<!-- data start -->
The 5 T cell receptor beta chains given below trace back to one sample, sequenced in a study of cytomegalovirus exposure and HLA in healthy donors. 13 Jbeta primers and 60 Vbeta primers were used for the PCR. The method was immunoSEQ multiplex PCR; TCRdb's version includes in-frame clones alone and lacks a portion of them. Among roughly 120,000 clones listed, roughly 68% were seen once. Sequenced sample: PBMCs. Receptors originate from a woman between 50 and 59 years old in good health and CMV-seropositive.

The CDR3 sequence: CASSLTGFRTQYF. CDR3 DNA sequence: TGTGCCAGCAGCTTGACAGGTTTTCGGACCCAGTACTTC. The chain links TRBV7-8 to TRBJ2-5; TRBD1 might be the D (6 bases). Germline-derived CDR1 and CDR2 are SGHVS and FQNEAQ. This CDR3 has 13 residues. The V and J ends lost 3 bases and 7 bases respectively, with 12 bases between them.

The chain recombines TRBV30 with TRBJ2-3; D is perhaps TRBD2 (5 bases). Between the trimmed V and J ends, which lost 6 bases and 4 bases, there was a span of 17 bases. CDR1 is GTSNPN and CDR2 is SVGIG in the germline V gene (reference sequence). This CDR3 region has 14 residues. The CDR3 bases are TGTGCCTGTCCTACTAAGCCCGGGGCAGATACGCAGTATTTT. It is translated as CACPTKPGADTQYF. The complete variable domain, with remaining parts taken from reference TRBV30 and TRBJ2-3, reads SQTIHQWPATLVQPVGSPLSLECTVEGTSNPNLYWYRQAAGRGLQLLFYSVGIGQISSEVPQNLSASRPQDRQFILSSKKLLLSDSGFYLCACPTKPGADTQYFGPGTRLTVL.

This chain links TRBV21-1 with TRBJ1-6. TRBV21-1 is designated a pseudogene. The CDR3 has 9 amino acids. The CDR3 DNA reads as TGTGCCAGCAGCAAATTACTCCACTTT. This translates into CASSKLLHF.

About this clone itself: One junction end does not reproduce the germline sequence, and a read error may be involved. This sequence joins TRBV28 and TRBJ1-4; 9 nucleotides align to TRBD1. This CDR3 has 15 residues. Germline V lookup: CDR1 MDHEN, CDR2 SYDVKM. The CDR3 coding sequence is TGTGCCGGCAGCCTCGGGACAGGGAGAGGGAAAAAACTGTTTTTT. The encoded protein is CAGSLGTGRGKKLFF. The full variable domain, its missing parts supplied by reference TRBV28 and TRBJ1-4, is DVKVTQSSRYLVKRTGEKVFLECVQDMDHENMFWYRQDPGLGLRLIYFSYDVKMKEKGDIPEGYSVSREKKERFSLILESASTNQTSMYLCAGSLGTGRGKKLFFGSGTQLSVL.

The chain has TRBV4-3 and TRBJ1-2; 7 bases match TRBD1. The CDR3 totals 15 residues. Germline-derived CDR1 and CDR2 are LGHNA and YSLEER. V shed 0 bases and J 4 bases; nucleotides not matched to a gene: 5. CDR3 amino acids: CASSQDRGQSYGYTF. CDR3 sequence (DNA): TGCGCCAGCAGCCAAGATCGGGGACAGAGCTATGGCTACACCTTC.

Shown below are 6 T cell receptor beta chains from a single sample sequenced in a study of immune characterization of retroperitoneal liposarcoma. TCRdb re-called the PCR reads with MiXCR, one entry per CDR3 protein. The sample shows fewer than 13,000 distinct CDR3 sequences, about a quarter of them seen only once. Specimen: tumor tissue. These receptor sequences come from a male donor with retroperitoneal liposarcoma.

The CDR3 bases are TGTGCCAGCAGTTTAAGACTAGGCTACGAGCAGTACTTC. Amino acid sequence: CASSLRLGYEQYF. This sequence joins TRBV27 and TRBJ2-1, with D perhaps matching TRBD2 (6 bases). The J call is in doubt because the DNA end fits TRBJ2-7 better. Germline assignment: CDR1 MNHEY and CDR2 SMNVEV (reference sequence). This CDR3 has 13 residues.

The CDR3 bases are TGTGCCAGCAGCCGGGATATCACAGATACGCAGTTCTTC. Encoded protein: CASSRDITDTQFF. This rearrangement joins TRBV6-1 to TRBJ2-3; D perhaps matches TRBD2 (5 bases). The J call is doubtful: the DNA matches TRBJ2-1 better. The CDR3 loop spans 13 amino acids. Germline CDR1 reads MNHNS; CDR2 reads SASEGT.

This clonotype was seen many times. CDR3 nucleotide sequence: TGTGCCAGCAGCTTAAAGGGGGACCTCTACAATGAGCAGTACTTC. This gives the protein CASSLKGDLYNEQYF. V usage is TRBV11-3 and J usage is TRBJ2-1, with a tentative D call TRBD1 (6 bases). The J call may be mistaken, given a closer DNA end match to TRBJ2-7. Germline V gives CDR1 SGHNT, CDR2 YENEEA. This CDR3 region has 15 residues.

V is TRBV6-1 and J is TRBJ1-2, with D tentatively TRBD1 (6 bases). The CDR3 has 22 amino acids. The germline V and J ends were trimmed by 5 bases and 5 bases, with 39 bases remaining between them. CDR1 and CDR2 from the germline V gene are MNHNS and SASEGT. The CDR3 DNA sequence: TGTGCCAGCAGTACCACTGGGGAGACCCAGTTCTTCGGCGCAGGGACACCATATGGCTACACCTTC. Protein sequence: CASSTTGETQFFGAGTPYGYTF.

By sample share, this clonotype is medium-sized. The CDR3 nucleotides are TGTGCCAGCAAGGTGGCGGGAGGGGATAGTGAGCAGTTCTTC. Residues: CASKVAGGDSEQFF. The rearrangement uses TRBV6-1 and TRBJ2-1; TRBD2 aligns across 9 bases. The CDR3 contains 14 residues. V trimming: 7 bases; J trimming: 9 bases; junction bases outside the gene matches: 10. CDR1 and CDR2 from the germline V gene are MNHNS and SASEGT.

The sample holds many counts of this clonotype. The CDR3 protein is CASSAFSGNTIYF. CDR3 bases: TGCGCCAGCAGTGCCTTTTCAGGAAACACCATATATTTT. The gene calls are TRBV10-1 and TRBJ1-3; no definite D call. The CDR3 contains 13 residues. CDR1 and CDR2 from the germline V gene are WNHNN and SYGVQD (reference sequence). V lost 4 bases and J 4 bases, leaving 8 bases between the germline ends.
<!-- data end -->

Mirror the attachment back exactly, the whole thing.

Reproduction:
The 5 T cell receptor beta chains given below trace back to one sample, sequenced in a study of cytomegalovirus exposure and HLA in healthy donors. 13 Jbeta primers and 60 Vbeta primers were used for the PCR. The method was immunoSEQ multiplex PCR; TCRdb's version includes in-frame clones alone and lacks a portion of them. Among roughly 120,000 clones listed, roughly 68% were seen once. Sequenced sample: PBMCs. Receptors originate from a woman between 50 and 59 years old in good health and CMV-seropositive.

The CDR3 sequence: CASSLTGFRTQYF. CDR3 DNA sequence: TGTGCCAGCAGCTTGACAGGTTTTCGGACCCAGTACTTC. The chain links TRBV7-8 to TRBJ2-5; TRBD1 might be the D (6 bases). Germline-derived CDR1 and CDR2 are SGHVS and FQNEAQ. This CDR3 has 13 residues. The V and J ends lost 3 bases and 7 bases respectively, with 12 bases between them.

The chain recombines TRBV30 with TRBJ2-3; D is perhaps TRBD2 (5 bases). Between the trimmed V and J ends, which lost 6 bases and 4 bases, there was a span of 17 bases. CDR1 is GTSNPN and CDR2 is SVGIG in the germline V gene (reference sequence). This CDR3 region has 14 residues. The CDR3 bases are TGTGCCTGTCCTACTAAGCCCGGGGCAGATACGCAGTATTTT. It is translated as CACPTKPGADTQYF. The complete variable domain, with remaining parts taken from reference TRBV30 and TRBJ2-3, reads SQTIHQWPATLVQPVGSPLSLECTVEGTSNPNLYWYRQAAGRGLQLLFYSVGIGQISSEVPQNLSASRPQDRQFILSSKKLLLSDSGFYLCACPTKPGADTQYFGPGTRLTVL.

This chain links TRBV21-1 with TRBJ1-6. TRBV21-1 is designated a pseudogene. The CDR3 has 9 amino acids. The CDR3 DNA reads as TGTGCCAGCAGCAAATTACTCCACTTT. This translates into CASSKLLHF.

About this clone itself: One junction end does not reproduce the germline sequence, and a read error may be involved. This sequence joins TRBV28 and TRBJ1-4; 9 nucleotides align to TRBD1. This CDR3 has 15 residues. Germline V lookup: CDR1 MDHEN, CDR2 SYDVKM. The CDR3 coding sequence is TGTGCCGGCAGCCTCGGGACAGGGAGAGGGAAAAAACTGTTTTTT. The encoded protein is CAGSLGTGRGKKLFF. The full variable domain, its missing parts supplied by reference TRBV28 and TRBJ1-4, is DVKVTQSSRYLVKRTGEKVFLECVQDMDHENMFWYRQDPGLGLRLIYFSYDVKMKEKGDIPEGYSVSREKKERFSLILESASTNQTSMYLCAGSLGTGRGKKLFFGSGTQLSVL.

The chain has TRBV4-3 and TRBJ1-2; 7 bases match TRBD1. The CDR3 totals 15 residues. Germline-derived CDR1 and CDR2 are LGHNA and YSLEER. V shed 0 bases and J 4 bases; nucleotides not matched to a gene: 5. CDR3 amino acids: CASSQDRGQSYGYTF. CDR3 sequence (DNA): TGCGCCAGCAGCCAAGATCGGGGACAGAGCTATGGCTACACCTTC.

Shown below are 6 T cell receptor beta chains from a single sample sequenced in a study of immune characterization of retroperitoneal liposarcoma. TCRdb re-called the PCR reads with MiXCR, one entry per CDR3 protein. The sample shows fewer than 13,000 distinct CDR3 sequences, about a quarter of them seen only once. Specimen: tumor tissue. These receptor sequences come from a male donor with retroperitoneal liposarcoma.

The CDR3 bases are TGTGCCAGCAGTTTAAGACTAGGCTACGAGCAGTACTTC. Amino acid sequence: CASSLRLGYEQYF. This sequence joins TRBV27 and TRBJ2-1, with D perhaps matching TRBD2 (6 bases). The J call is in doubt because the DNA end fits TRBJ2-7 better. Germline assignment: CDR1 MNHEY and CDR2 SMNVEV (reference sequence). This CDR3 has 13 residues.

The CDR3 bases are TGTGCCAGCAGCCGGGATATCACAGATACGCAGTTCTTC. Encoded protein: CASSRDITDTQFF. This rearrangement joins TRBV6-1 to TRBJ2-3; D perhaps matches TRBD2 (5 bases). The J call is doubtful: the DNA matches TRBJ2-1 better. The CDR3 loop spans 13 amino acids. Germline CDR1 reads MNHNS; CDR2 reads SASEGT.

This clonotype was seen many times. CDR3 nucleotide sequence: TGTGCCAGCAGCTTAAAGGGGGACCTCTACAATGAGCAGTACTTC. This gives the protein CASSLKGDLYNEQYF. V usage is TRBV11-3 and J usage is TRBJ2-1, with a tentative D call TRBD1 (6 bases). The J call may be mistaken, given a closer DNA end match to TRBJ2-7. Germline V gives CDR1 SGHNT, CDR2 YENEEA. This CDR3 region has 15 residues.

V is TRBV6-1 and J is TRBJ1-2, with D tentatively TRBD1 (6 bases). The CDR3 has 22 amino acids. The germline V and J ends were trimmed by 5 bases and 5 bases, with 39 bases remaining between them. CDR1 and CDR2 from the germline V gene are MNHNS and SASEGT. The CDR3 DNA sequence: TGTGCCAGCAGTACCACTGGGGAGACCCAGTTCTTCGGCGCAGGGACACCATATGGCTACACCTTC. Protein sequence: CASSTTGETQFFGAGTPYGYTF.

By sample share, this clonotype is medium-sized. The CDR3 nucleotides are TGTGCCAGCAAGGTGGCGGGAGGGGATAGTGAGCAGTTCTTC. Residues: CASKVAGGDSEQFF. The rearrangement uses TRBV6-1 and TRBJ2-1; TRBD2 aligns across 9 bases. The CDR3 contains 14 residues. V trimming: 7 bases; J trimming: 9 bases; junction bases outside the gene matches: 10. CDR1 and CDR2 from the germline V gene are MNHNS and SASEGT.

The sample holds many counts of this clonotype. The CDR3 protein is CASSAFSGNTIYF. CDR3 bases: TGCGCCAGCAGTGCCTTTTCAGGAAACACCATATATTTT. The gene calls are TRBV10-1 and TRBJ1-3; no definite D call. The CDR3 contains 13 residues. CDR1 and CDR2 from the germline V gene are WNHNN and SYGVQD (reference sequence). V lost 4 bases and J 4 bases, leaving 8 bases between the germline ends.